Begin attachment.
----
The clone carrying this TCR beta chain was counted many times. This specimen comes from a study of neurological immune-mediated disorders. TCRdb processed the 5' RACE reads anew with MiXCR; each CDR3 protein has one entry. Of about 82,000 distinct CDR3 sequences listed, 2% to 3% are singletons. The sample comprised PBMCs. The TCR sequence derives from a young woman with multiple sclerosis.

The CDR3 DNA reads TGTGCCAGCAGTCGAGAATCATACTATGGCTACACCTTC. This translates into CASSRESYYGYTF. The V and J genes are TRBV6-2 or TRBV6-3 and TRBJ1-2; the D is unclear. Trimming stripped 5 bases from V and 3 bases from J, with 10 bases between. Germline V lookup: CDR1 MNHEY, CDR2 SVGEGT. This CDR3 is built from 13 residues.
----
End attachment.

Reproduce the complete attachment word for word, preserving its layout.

The clone carrying this TCR beta chain was counted many times. This specimen comes from a study of neurological immune-mediated disorders. TCRdb processed the 5' RACE reads anew with MiXCR; each CDR3 protein has one entry. Of about 82,000 distinct CDR3 sequences listed, 2% to 3% are singletons. The sample comprised PBMCs. The TCR sequence derives from a young woman with multiple sclerosis.

The CDR3 DNA reads TGTGCCAGCAGTCGAGAATCATACTATGGCTACACCTTC. This translates into CASSRESYYGYTF. The V and J genes are TRBV6-2 or TRBV6-3 and TRBJ1-2; the D is unclear. Trimming stripped 5 bases from V and 3 bases from J, with 10 bases between. Germline V lookup: CDR1 MNHEY, CDR2 SVGEGT. This CDR3 is built from 13 residues.